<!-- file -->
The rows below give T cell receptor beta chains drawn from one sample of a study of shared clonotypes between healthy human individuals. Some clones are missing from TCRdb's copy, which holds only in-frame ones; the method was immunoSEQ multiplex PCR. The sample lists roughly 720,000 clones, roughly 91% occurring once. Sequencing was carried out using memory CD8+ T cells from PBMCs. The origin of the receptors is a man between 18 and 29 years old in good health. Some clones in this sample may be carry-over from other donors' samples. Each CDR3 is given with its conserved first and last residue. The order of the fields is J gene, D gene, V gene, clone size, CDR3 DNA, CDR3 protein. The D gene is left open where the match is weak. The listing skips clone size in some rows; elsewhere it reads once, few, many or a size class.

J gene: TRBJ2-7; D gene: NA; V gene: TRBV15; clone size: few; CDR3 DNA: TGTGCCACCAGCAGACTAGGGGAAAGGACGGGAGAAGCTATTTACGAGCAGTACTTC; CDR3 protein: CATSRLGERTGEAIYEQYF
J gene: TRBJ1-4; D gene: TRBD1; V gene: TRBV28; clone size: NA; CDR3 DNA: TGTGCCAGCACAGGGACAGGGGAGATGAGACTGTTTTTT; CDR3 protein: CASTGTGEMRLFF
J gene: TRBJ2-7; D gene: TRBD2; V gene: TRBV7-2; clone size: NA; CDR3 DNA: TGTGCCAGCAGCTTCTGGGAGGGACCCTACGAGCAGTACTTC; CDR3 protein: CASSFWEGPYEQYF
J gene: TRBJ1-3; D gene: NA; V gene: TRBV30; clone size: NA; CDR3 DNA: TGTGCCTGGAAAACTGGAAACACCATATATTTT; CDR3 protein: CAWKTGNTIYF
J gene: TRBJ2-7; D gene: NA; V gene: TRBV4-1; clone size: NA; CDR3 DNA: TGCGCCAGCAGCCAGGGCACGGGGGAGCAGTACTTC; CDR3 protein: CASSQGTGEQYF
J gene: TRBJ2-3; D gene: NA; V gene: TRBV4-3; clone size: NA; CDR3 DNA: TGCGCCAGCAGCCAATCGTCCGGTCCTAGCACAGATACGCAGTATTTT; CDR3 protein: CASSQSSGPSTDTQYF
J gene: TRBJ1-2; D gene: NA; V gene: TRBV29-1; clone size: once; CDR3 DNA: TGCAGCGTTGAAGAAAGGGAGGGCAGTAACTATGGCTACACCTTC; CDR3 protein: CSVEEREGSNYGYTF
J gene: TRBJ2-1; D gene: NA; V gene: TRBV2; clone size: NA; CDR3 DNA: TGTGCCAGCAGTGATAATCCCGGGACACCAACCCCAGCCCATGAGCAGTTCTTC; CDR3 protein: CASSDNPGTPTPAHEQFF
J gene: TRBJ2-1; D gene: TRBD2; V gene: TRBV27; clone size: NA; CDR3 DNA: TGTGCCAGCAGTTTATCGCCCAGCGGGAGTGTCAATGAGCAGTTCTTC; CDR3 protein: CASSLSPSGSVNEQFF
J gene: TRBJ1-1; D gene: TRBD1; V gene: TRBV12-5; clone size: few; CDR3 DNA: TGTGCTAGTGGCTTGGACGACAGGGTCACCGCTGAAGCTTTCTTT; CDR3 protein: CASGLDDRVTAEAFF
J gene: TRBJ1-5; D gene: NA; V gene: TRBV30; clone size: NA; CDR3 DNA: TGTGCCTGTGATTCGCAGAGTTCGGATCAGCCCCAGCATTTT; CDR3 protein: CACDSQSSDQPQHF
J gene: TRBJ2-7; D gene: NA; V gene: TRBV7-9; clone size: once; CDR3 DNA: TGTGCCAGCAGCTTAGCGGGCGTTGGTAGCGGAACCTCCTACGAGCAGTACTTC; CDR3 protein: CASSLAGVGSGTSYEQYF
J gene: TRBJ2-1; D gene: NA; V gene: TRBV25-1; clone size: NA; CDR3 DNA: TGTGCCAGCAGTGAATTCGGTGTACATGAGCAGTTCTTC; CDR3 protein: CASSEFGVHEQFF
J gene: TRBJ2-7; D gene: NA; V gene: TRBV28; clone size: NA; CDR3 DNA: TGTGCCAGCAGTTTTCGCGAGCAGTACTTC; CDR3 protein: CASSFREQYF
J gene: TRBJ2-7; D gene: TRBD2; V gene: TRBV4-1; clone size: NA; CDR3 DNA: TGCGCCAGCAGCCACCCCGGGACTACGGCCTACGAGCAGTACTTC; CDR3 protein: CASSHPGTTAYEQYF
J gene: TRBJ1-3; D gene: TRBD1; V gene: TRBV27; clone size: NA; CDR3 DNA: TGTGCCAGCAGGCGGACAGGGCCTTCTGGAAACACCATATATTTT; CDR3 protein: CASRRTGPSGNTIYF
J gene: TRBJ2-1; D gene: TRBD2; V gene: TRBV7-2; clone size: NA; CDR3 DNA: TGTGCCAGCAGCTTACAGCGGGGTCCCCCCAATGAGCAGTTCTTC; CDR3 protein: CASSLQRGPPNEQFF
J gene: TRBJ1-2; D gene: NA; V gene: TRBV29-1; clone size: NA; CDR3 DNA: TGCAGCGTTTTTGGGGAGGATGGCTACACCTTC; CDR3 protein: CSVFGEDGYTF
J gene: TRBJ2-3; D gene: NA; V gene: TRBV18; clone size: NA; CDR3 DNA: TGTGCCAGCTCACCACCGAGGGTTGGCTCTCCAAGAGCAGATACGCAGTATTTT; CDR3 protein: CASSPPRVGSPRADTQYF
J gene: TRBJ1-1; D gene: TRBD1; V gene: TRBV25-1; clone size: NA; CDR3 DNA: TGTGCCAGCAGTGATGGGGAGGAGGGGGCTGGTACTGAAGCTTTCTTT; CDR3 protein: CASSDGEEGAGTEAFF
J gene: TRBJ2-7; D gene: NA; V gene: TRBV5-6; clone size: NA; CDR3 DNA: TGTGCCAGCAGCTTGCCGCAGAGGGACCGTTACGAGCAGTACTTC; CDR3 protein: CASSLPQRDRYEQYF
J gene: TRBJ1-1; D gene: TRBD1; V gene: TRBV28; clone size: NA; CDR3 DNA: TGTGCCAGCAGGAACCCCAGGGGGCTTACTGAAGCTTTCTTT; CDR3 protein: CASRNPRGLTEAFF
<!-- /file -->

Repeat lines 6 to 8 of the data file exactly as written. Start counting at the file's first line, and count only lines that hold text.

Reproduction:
J gene: TRBJ2-7; D gene: NA; V gene: TRBV4-1; clone size: NA; CDR3 DNA: TGCGCCAGCAGCCAGGGCACGGGGGAGCAGTACTTC; CDR3 protein: CASSQGTGEQYF
J gene: TRBJ2-3; D gene: NA; V gene: TRBV4-3; clone size: NA; CDR3 DNA: TGCGCCAGCAGCCAATCGTCCGGTCCTAGCACAGATACGCAGTATTTT; CDR3 protein: CASSQSSGPSTDTQYF
J gene: TRBJ1-2; D gene: NA; V gene: TRBV29-1; clone size: once; CDR3 DNA: TGCAGCGTTGAAGAAAGGGAGGGCAGTAACTATGGCTACACCTTC; CDR3 protein: CSVEEREGSNYGYTF